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Home / Articles / Guides / City Guide /  See & Do Page 4
City Guide

See & Do Page 4

By City Weekly Staff
Posted // February 16,2012 -



Visual Arts=Soul Food
Utah's artsy types reveal how to forage for art.

Compiled by Lexie Levitt
comments@cityweekly.net

We can relate. Honest. You're new in town and feel like a stranger in a strange land. So how do you find your bearings? The answer is, and always has been, art. There is something about the expression of visual art that defines the place where you live and the people who live there. We've asked a number of folks who are "in the know" when it comes to the local arts scene for the best ways to plug in and take part in Salt Lake City's vibrant arts community.



Lisa Sewell, Utah Arts Festival, UAF.org
As the largest outdoor multidisciplinary arts event in the state, the four-day Utah Arts Festival features more than 140 visual artists, 100 performing-arts groups and 18 culinary artists and draws 80,000 patrons to downtown Salt Lake City. In 2012, look for it June 21 to 24.

"Year-round, the art scene kind of shifts cyclically. Fall feels like the start of the gallery stroll season, so you see all the local galleries and people coming out to Gallery Stroll, which is on the third Friday of the month. When the holidays hit, a lot of the galleries focus on holiday shows, and they have extended hours in the evenings and on the weekends, so there's an opportunity to get more plugged into the art scene between Thanksgiving and Christmas and the new year. In December, EVE (Dec. 29-31) starts the new year as a downtown event to get people excited about what's going on artistically, activity-wise and community-wise. Then, big stuff happens starting in the spring with Living Traditions (May 18-20), then the Pride Festival (June 1-3), Utah Arts Festival (June 21-24), the Kimball Arts Festival (Aug. 3-5)—those kinds of events. There's stuff to do all the time."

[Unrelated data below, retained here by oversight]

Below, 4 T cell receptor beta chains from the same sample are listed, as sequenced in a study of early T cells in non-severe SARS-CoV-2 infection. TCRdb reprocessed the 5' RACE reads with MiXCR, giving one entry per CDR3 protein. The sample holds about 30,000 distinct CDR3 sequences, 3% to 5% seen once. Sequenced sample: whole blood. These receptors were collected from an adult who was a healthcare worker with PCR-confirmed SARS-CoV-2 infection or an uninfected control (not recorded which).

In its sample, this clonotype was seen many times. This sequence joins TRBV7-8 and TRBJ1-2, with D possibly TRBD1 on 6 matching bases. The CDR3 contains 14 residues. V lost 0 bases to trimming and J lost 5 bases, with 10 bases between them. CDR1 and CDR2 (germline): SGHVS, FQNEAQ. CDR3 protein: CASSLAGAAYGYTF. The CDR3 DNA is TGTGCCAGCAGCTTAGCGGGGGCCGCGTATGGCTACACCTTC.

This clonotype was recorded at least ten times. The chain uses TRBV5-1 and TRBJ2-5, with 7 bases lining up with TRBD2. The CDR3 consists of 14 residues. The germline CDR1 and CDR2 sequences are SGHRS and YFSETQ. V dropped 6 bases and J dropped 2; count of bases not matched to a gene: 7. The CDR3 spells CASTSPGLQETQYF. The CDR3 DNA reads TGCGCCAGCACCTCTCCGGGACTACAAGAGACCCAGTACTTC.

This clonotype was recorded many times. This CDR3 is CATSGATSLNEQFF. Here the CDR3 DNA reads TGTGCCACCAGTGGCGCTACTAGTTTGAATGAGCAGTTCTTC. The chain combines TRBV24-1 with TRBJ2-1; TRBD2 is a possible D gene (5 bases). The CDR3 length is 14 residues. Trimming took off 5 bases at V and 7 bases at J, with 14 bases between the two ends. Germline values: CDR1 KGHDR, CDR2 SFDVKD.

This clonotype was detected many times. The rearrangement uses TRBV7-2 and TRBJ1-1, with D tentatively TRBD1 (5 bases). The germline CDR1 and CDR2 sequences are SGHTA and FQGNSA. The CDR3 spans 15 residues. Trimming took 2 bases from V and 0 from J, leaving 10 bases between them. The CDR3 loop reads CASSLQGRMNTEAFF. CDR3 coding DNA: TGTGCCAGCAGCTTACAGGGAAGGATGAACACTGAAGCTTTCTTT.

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Sheryl Gillilan, Art Access/VSA Utah, 230 S. 500 West, No. 125, Salt Lake City, 801-328-0703, AccessArt.org
Art Access/VSA Utah was founded in 1984 to make the arts accessible to people with disabilities. Its Art Access Gallery, located in the downtown artists community known as Artspace, exhibits the work of artists both with and without disabilities.

"I would make my big pitch for why you should buy art, which is to say that if you buy a piece of art as a gift, it's unique. It's one of a kind, and the money goes back to the artist and a small percentage of that goes to the organization that hosts the event. In our case, 70 percent goes to the artist and 30 percent goes to Art Access; we use that to fund our programs. If you buy a gift here, you're supporting an artist who lives in your community, and you're supporting an organization in your community that employs people, so it's a very grass-roots way to spend your money. It's absolutely an investment. People always say, 'Art is the first thing I cut from my budget.' Well, that might be initially true, but really, you can't live without art because it feeds your soul. People are wanting to come out of the recession, are wanting to buy art again because it feeds that part of yourself, the beauty side of yourself, the soulful part of you."


Kristina Robb, Salt Lake Gallery Stroll, GalleryStroll.org
Founded by the Salt Lake Gallery Association in 1983, Gallery Stroll is a self-guided tour on the third Friday of each month where galleries and other businesses that support visual artists stay open late to allow art enthusiasts to tour exhibits after hours. (In December, the Gallery Stroll is held on the first Friday of the month.)